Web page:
“It wasn’t planned. We got together, played some music, talked about memories and out of nowhere people started confessing and reassuring each other that they’re not alone.”

“We were saying, ‘Don’t be afraid. We’re in this together.’”

The best of Corban, in Chico’s opinion, is the community – “but it’s what you make of it,” he clarifies.

“You can come to school here and just go to the bible classes and know the answers. You can use a class or people as your faith but when you truly find a group of people who really seek Jesus and get vulnerable with them, that changes everything. I know that when I fall, because of the people I have in my life, it won’t be hard to get back up.”

 

Jade Pham 

A true overcomer: 
Jade Pham turns personal hardships into passions for social justice   
 
 
 
Corban senior Jade Pham was born without hope of a decent education. 
 
Her Vietnamese parents fell in love at a refugee camp in Hong Kong. They were among thousands that relocated escaping the political turmoil from the Vietnam War. After being granted political asylum, the couple and their two daughters moved to Hawaii. 
 
“I was two years old when my family left everything they knew and fled to the United States,” Jade remembers. “As newly uneducated immigrants, my parents struggled to provide a better future for their children as they worked low-income jobs, learned an unfamiliar language and attempted to adapt to a culture much different from their own.” 
 
Growing up, Jade endured intense adversity. 
 
“Though my parents worked long hours, we were only able to make ends meet by living on subsidized housing, food-stamps and government welfare,” she said.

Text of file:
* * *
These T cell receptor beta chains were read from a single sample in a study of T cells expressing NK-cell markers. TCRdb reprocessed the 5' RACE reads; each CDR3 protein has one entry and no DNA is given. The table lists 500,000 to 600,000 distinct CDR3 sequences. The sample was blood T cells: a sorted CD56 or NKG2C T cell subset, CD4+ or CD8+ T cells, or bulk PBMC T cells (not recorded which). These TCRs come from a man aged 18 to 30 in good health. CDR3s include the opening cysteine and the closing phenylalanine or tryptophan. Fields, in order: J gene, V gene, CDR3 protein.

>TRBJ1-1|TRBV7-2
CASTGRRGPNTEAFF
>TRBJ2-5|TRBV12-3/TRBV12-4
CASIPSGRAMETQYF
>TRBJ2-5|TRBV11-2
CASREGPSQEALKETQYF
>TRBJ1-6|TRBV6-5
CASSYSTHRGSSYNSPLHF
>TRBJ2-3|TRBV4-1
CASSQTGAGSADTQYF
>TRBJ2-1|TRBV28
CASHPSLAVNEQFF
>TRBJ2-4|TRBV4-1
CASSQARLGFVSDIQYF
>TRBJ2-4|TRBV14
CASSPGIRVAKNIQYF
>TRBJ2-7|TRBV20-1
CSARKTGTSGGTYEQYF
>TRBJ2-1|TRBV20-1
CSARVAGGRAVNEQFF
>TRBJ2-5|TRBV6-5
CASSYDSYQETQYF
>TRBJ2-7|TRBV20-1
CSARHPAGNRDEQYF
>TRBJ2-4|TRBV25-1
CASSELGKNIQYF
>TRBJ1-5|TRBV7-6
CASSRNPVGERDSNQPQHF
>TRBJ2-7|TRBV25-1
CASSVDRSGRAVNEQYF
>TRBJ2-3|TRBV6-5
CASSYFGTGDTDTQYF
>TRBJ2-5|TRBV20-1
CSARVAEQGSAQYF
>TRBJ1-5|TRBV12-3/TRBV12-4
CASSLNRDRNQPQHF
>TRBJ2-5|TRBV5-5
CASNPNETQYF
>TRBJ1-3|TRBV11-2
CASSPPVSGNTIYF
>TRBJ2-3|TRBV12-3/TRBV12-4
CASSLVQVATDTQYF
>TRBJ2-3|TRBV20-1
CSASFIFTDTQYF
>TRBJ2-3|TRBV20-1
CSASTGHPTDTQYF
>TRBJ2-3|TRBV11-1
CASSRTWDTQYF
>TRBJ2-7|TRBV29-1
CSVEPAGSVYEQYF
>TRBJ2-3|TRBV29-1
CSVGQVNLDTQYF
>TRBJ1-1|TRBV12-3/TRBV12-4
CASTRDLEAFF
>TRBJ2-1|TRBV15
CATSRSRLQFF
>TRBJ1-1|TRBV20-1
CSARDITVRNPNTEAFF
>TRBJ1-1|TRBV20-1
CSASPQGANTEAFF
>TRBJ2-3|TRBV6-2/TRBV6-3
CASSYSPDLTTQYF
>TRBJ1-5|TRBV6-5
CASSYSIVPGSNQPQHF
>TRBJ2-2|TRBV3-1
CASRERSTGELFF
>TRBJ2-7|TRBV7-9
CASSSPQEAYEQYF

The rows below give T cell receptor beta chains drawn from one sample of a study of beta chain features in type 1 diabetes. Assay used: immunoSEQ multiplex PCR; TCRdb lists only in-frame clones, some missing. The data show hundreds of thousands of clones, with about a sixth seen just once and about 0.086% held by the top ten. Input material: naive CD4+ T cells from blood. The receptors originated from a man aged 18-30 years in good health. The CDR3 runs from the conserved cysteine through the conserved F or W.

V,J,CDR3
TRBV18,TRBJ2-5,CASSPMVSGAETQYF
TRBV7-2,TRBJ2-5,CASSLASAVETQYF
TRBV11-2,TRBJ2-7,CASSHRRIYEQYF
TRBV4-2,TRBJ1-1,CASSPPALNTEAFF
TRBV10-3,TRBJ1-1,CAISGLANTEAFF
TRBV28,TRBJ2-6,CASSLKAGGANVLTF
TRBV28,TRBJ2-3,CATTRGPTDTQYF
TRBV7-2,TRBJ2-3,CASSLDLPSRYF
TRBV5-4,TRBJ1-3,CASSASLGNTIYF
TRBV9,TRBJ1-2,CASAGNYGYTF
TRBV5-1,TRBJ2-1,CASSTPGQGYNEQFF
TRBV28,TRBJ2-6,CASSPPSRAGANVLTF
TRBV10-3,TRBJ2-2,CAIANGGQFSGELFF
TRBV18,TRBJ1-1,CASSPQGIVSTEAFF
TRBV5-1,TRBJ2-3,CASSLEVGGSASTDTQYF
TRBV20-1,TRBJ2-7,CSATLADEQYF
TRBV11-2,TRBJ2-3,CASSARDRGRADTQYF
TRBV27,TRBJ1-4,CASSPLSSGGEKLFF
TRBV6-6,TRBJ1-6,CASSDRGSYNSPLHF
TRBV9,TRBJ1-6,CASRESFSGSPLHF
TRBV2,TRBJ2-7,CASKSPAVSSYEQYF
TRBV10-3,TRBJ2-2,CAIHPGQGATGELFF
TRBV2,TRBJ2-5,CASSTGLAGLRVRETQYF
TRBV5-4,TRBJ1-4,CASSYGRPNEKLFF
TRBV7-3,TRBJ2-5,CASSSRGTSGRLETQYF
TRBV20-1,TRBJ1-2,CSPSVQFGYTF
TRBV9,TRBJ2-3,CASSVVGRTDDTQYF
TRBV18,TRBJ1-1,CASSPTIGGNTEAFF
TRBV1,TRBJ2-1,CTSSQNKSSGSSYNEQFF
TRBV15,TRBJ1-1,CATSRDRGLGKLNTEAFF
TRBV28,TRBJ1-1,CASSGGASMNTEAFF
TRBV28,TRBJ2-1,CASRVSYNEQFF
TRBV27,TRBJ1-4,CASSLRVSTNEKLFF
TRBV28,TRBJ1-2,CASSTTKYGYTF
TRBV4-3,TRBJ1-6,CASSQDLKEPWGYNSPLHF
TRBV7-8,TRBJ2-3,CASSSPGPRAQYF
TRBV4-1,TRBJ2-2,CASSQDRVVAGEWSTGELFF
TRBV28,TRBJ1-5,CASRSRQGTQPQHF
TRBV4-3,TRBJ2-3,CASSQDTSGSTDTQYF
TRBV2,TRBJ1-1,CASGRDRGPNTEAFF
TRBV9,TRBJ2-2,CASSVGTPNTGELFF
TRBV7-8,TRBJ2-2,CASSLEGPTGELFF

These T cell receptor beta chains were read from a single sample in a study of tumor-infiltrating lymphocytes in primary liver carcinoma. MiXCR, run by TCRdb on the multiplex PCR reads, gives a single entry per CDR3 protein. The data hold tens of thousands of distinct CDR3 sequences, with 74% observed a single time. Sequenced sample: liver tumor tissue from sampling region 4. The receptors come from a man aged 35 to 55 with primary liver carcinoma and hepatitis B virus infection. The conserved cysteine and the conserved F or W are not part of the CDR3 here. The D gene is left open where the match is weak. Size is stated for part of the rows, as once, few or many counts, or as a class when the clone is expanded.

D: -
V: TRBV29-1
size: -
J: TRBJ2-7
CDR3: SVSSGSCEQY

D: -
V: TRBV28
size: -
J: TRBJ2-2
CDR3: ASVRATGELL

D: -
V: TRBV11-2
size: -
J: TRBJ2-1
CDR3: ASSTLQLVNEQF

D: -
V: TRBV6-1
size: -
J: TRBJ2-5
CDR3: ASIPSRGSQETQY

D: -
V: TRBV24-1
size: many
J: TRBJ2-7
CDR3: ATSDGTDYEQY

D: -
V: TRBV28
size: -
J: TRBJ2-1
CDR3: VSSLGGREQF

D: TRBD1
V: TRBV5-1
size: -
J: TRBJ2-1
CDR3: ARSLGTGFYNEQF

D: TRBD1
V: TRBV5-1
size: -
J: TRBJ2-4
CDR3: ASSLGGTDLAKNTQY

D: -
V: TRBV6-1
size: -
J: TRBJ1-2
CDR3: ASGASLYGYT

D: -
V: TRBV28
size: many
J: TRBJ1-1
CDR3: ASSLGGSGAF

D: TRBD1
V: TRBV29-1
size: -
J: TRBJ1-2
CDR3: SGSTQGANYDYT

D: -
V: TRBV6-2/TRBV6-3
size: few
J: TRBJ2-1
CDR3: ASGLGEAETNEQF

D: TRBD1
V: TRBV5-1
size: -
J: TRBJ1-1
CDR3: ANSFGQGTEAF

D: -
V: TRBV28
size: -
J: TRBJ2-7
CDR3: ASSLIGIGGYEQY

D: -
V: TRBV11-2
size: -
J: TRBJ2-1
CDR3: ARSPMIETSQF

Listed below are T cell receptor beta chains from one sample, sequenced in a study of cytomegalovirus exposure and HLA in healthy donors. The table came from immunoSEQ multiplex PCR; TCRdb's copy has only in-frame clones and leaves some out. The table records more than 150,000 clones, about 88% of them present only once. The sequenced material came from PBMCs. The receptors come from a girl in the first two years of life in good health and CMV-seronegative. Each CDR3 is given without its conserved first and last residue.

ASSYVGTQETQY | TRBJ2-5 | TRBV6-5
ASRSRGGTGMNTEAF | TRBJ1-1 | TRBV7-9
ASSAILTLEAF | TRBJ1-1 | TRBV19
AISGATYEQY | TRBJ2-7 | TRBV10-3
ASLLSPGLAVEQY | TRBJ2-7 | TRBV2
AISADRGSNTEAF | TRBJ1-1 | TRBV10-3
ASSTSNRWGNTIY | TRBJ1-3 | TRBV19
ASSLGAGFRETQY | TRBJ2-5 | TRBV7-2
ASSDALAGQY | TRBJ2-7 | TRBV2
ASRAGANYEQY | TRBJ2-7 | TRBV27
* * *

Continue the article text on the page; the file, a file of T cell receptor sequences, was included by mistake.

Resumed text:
Pain continued through her childhood. 
 
“I was traumatized by certain experiences but didn’t know who to talk to or how to talk about it. My dad was physically abusive to my mom, who had a gambling addiction. The relentless fighting between my parents caused them to deviate their attention away from their children.” 
 
“Once verbal arguments turned into physical encounters, I was placed in a domestic abuse shelter for two months,” she remembers. “I felt insecure and out of my place my entire childhood.” 
 
Jade searched for her identity in her pride and what others thought about her. 
 
“Entering adolescence, I spiraled into a darkness controlled by drugs and alcohol,” she said. “My self-worth continued to deteriorate as I spent many sleepless nights weeping and contemplating to end my life. I didn’t believe my life served a purpose or that I could have any value in this world.”
 
But God stepped in.